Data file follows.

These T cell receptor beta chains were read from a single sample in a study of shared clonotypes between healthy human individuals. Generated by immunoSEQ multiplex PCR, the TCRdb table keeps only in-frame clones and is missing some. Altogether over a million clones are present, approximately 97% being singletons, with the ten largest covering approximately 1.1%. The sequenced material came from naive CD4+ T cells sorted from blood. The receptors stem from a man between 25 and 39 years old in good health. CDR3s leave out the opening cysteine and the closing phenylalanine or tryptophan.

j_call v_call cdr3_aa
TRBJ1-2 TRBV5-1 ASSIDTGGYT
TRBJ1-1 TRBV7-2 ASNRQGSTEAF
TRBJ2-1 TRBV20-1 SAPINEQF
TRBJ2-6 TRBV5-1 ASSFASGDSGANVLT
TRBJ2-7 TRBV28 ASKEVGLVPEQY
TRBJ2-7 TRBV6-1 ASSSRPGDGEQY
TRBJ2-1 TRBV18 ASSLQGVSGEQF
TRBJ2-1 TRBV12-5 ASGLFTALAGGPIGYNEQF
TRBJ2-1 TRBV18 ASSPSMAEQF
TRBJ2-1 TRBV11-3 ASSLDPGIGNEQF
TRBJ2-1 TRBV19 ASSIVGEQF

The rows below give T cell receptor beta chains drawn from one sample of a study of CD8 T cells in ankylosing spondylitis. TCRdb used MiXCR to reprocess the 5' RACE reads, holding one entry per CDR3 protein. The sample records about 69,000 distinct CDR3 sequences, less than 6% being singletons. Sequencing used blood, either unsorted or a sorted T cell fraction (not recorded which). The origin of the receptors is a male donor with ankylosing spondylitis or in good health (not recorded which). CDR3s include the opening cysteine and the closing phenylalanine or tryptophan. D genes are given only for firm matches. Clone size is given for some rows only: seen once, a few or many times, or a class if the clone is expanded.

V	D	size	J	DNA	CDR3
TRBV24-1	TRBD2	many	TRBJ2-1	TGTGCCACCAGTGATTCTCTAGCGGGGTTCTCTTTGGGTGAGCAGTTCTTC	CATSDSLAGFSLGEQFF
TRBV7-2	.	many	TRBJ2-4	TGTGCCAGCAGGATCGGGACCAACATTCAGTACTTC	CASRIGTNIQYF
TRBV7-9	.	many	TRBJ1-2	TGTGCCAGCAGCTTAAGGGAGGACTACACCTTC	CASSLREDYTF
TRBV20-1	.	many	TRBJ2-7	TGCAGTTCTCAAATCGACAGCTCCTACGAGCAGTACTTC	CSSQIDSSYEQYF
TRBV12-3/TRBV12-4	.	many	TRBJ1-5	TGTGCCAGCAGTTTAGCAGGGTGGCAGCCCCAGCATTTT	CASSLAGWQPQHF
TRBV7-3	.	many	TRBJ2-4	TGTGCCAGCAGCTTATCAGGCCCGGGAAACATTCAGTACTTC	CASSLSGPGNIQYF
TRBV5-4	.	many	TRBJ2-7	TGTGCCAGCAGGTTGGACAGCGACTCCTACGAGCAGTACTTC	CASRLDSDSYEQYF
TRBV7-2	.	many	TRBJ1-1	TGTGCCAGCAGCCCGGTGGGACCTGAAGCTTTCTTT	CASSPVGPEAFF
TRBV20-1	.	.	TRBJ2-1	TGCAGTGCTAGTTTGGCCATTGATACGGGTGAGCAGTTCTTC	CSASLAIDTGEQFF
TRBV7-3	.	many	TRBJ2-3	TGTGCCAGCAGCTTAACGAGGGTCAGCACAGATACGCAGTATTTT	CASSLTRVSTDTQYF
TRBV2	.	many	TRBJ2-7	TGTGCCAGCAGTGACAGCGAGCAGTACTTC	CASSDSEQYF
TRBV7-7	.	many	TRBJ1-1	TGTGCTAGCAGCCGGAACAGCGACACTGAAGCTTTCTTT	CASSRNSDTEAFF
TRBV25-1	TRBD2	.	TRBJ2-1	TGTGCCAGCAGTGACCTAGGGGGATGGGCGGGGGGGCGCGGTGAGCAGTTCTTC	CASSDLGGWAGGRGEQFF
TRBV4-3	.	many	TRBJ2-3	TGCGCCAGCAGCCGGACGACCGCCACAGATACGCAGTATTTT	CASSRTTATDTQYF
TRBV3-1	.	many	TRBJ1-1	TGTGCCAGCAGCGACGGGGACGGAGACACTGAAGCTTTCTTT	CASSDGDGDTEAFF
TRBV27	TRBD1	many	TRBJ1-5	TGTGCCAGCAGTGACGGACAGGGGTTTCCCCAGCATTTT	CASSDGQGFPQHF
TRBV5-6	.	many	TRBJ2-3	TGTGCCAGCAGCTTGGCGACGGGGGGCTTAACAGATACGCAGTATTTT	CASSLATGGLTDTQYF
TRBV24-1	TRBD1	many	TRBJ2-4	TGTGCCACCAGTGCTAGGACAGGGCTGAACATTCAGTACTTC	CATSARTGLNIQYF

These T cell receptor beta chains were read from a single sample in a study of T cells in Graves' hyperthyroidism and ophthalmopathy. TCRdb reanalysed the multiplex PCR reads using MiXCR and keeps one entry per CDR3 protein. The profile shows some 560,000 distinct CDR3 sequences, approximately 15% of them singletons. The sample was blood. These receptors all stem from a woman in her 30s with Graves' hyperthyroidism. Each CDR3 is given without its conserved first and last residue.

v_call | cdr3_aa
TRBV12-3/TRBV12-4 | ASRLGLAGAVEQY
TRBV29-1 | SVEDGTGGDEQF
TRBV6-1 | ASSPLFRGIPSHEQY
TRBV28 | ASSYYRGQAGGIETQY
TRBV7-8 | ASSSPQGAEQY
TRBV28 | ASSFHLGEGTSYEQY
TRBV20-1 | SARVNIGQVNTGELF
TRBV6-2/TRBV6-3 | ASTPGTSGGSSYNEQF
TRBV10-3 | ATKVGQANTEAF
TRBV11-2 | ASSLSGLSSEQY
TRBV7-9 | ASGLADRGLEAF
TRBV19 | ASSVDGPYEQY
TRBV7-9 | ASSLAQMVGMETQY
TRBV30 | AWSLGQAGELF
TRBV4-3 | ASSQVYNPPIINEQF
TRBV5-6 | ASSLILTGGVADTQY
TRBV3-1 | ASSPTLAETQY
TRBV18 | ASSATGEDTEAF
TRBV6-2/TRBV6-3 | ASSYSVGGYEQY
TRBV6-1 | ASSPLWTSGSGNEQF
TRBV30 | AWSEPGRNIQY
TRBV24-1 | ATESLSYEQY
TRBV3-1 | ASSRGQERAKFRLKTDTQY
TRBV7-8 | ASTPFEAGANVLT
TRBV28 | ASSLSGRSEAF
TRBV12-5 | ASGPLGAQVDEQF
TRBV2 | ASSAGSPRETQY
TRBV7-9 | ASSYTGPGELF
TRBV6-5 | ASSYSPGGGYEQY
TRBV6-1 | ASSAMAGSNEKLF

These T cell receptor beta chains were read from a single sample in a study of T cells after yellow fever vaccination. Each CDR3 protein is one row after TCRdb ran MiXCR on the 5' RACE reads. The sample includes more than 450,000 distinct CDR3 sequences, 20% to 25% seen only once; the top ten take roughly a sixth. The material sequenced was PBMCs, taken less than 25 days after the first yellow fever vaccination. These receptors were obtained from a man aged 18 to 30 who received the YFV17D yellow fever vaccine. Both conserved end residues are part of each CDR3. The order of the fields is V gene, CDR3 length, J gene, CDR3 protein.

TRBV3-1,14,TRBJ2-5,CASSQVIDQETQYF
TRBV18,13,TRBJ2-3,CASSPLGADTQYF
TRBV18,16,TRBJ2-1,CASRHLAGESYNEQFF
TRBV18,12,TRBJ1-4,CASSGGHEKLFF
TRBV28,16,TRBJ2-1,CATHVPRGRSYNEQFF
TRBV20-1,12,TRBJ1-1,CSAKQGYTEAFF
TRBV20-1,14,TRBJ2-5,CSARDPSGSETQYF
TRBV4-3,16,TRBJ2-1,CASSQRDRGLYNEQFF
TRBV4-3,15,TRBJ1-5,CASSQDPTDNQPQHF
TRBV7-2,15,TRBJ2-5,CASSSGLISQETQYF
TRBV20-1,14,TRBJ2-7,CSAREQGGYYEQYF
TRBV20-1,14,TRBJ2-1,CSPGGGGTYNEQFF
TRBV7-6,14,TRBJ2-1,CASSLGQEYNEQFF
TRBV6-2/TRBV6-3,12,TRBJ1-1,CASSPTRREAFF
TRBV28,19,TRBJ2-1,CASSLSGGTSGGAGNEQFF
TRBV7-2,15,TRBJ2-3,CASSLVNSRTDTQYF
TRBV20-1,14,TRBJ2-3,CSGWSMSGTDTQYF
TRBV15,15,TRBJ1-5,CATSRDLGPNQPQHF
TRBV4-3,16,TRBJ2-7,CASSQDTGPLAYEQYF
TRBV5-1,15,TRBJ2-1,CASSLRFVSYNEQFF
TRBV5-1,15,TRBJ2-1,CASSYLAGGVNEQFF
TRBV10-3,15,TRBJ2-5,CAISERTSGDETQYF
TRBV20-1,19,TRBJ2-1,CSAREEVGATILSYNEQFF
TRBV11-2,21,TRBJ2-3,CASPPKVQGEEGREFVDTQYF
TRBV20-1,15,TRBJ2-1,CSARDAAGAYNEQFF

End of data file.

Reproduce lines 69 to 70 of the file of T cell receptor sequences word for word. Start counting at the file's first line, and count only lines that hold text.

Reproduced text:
TRBV18,16,TRBJ2-1,CASRHLAGESYNEQFF
TRBV18,12,TRBJ1-4,CASSGGHEKLFF